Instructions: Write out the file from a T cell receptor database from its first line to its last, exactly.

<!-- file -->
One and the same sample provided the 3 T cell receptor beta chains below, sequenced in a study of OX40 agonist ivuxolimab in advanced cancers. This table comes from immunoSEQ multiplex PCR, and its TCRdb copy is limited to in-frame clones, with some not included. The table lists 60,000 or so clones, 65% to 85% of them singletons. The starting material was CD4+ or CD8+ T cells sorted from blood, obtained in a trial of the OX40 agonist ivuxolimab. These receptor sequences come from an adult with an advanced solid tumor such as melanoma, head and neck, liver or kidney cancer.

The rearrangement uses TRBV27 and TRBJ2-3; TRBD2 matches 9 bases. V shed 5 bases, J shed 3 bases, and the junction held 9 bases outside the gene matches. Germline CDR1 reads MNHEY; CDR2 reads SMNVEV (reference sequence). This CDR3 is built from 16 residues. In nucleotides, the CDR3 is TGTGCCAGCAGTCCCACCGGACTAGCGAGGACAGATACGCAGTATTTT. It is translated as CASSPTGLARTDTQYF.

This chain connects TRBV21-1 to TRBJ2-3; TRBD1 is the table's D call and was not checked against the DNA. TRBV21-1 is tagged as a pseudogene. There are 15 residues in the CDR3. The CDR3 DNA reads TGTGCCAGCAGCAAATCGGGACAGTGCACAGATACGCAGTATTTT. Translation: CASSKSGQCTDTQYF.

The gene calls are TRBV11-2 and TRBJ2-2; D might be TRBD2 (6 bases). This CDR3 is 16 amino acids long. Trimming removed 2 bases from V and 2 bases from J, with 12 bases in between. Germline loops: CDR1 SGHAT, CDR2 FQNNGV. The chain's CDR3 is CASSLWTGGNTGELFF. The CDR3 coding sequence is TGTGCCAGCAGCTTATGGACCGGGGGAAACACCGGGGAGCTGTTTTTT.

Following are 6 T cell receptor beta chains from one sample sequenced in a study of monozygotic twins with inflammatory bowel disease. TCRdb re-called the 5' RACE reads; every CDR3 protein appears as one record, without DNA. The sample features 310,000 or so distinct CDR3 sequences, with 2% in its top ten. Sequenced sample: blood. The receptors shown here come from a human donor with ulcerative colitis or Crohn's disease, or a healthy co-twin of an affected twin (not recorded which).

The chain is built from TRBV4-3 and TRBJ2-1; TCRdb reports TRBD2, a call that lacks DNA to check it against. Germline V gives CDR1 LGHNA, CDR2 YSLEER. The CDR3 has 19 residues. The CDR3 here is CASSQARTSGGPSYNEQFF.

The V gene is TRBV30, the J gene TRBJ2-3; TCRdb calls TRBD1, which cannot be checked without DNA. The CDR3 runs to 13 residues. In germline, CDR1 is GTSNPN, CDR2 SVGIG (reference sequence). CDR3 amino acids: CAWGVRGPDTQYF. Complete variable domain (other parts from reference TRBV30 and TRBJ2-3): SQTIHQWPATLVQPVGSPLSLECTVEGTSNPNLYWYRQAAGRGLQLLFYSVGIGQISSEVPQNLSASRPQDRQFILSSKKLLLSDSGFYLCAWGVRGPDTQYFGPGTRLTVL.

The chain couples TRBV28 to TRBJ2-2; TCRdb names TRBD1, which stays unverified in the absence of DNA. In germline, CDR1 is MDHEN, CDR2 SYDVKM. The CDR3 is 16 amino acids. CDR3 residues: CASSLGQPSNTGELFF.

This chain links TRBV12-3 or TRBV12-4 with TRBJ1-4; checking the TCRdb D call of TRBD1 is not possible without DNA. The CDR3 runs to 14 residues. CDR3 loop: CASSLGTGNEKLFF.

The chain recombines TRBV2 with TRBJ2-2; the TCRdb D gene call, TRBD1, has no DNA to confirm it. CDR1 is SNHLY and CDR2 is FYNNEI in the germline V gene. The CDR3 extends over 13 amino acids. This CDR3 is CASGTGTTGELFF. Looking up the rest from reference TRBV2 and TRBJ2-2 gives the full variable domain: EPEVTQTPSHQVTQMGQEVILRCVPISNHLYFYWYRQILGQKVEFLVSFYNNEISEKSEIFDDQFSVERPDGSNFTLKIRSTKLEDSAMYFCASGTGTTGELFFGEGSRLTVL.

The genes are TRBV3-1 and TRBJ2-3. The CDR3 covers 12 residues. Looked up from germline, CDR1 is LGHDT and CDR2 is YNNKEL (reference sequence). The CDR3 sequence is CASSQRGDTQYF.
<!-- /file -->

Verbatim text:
One and the same sample provided the 3 T cell receptor beta chains below, sequenced in a study of OX40 agonist ivuxolimab in advanced cancers. This table comes from immunoSEQ multiplex PCR, and its TCRdb copy is limited to in-frame clones, with some not included. The table lists 60,000 or so clones, 65% to 85% of them singletons. The starting material was CD4+ or CD8+ T cells sorted from blood, obtained in a trial of the OX40 agonist ivuxolimab. These receptor sequences come from an adult with an advanced solid tumor such as melanoma, head and neck, liver or kidney cancer.

The rearrangement uses TRBV27 and TRBJ2-3; TRBD2 matches 9 bases. V shed 5 bases, J shed 3 bases, and the junction held 9 bases outside the gene matches. Germline CDR1 reads MNHEY; CDR2 reads SMNVEV (reference sequence). This CDR3 is built from 16 residues. In nucleotides, the CDR3 is TGTGCCAGCAGTCCCACCGGACTAGCGAGGACAGATACGCAGTATTTT. It is translated as CASSPTGLARTDTQYF.

This chain connects TRBV21-1 to TRBJ2-3; TRBD1 is the table's D call and was not checked against the DNA. TRBV21-1 is tagged as a pseudogene. There are 15 residues in the CDR3. The CDR3 DNA reads TGTGCCAGCAGCAAATCGGGACAGTGCACAGATACGCAGTATTTT. Translation: CASSKSGQCTDTQYF.

The gene calls are TRBV11-2 and TRBJ2-2; D might be TRBD2 (6 bases). This CDR3 is 16 amino acids long. Trimming removed 2 bases from V and 2 bases from J, with 12 bases in between. Germline loops: CDR1 SGHAT, CDR2 FQNNGV. The chain's CDR3 is CASSLWTGGNTGELFF. The CDR3 coding sequence is TGTGCCAGCAGCTTATGGACCGGGGGAAACACCGGGGAGCTGTTTTTT.

Following are 6 T cell receptor beta chains from one sample sequenced in a study of monozygotic twins with inflammatory bowel disease. TCRdb re-called the 5' RACE reads; every CDR3 protein appears as one record, without DNA. The sample features 310,000 or so distinct CDR3 sequences, with 2% in its top ten. Sequenced sample: blood. The receptors shown here come from a human donor with ulcerative colitis or Crohn's disease, or a healthy co-twin of an affected twin (not recorded which).

The chain is built from TRBV4-3 and TRBJ2-1; TCRdb reports TRBD2, a call that lacks DNA to check it against. Germline V gives CDR1 LGHNA, CDR2 YSLEER. The CDR3 has 19 residues. The CDR3 here is CASSQARTSGGPSYNEQFF.

The V gene is TRBV30, the J gene TRBJ2-3; TCRdb calls TRBD1, which cannot be checked without DNA. The CDR3 runs to 13 residues. In germline, CDR1 is GTSNPN, CDR2 SVGIG (reference sequence). CDR3 amino acids: CAWGVRGPDTQYF. Complete variable domain (other parts from reference TRBV30 and TRBJ2-3): SQTIHQWPATLVQPVGSPLSLECTVEGTSNPNLYWYRQAAGRGLQLLFYSVGIGQISSEVPQNLSASRPQDRQFILSSKKLLLSDSGFYLCAWGVRGPDTQYFGPGTRLTVL.

The chain couples TRBV28 to TRBJ2-2; TCRdb names TRBD1, which stays unverified in the absence of DNA. In germline, CDR1 is MDHEN, CDR2 SYDVKM. The CDR3 is 16 amino acids. CDR3 residues: CASSLGQPSNTGELFF.

This chain links TRBV12-3 or TRBV12-4 with TRBJ1-4; checking the TCRdb D call of TRBD1 is not possible without DNA. The CDR3 runs to 14 residues. CDR3 loop: CASSLGTGNEKLFF.

The chain recombines TRBV2 with TRBJ2-2; the TCRdb D gene call, TRBD1, has no DNA to confirm it. CDR1 is SNHLY and CDR2 is FYNNEI in the germline V gene. The CDR3 extends over 13 amino acids. This CDR3 is CASGTGTTGELFF. Looking up the rest from reference TRBV2 and TRBJ2-2 gives the full variable domain: EPEVTQTPSHQVTQMGQEVILRCVPISNHLYFYWYRQILGQKVEFLVSFYNNEISEKSEIFDDQFSVERPDGSNFTLKIRSTKLEDSAMYFCASGTGTTGELFFGEGSRLTVL.

The genes are TRBV3-1 and TRBJ2-3. The CDR3 covers 12 residues. Looked up from germline, CDR1 is LGHDT and CDR2 is YNNKEL (reference sequence). The CDR3 sequence is CASSQRGDTQYF.